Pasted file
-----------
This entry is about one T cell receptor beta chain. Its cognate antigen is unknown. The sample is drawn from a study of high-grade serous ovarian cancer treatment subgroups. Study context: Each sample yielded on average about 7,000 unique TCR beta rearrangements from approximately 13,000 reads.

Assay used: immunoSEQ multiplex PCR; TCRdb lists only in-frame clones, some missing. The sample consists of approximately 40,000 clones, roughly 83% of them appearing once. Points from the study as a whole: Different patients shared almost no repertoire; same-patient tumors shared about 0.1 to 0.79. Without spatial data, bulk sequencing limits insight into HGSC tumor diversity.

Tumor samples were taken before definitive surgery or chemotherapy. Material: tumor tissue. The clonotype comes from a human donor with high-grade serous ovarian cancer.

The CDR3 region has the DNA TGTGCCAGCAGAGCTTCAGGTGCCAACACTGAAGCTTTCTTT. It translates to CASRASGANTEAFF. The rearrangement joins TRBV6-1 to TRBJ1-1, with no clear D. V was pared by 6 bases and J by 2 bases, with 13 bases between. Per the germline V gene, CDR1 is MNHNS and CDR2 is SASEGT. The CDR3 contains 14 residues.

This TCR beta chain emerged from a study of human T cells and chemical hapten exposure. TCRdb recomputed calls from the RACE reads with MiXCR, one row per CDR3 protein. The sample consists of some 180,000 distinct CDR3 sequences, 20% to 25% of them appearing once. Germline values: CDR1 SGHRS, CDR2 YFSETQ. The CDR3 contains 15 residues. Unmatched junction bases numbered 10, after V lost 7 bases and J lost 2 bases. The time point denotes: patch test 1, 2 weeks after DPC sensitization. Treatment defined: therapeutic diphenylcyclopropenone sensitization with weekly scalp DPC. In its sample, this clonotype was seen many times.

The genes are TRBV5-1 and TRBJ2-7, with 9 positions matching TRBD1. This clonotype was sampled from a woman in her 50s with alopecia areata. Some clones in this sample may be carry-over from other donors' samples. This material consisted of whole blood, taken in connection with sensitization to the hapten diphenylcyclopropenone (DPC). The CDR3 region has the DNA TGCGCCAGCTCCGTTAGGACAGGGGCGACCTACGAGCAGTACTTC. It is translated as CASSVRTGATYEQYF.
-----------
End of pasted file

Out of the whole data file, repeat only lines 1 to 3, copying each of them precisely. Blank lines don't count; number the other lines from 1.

This entry is about one T cell receptor beta chain. Its cognate antigen is unknown. The sample is drawn from a study of high-grade serous ovarian cancer treatment subgroups. Study context: Each sample yielded on average about 7,000 unique TCR beta rearrangements from approximately 13,000 reads.

Assay used: immunoSEQ multiplex PCR; TCRdb lists only in-frame clones, some missing. The sample consists of approximately 40,000 clones, roughly 83% of them appearing once. Points from the study as a whole: Different patients shared almost no repertoire; same-patient tumors shared about 0.1 to 0.79. Without spatial data, bulk sequencing limits insight into HGSC tumor diversity.

Tumor samples were taken before definitive surgery or chemotherapy. Material: tumor tissue. The clonotype comes from a human donor with high-grade serous ovarian cancer.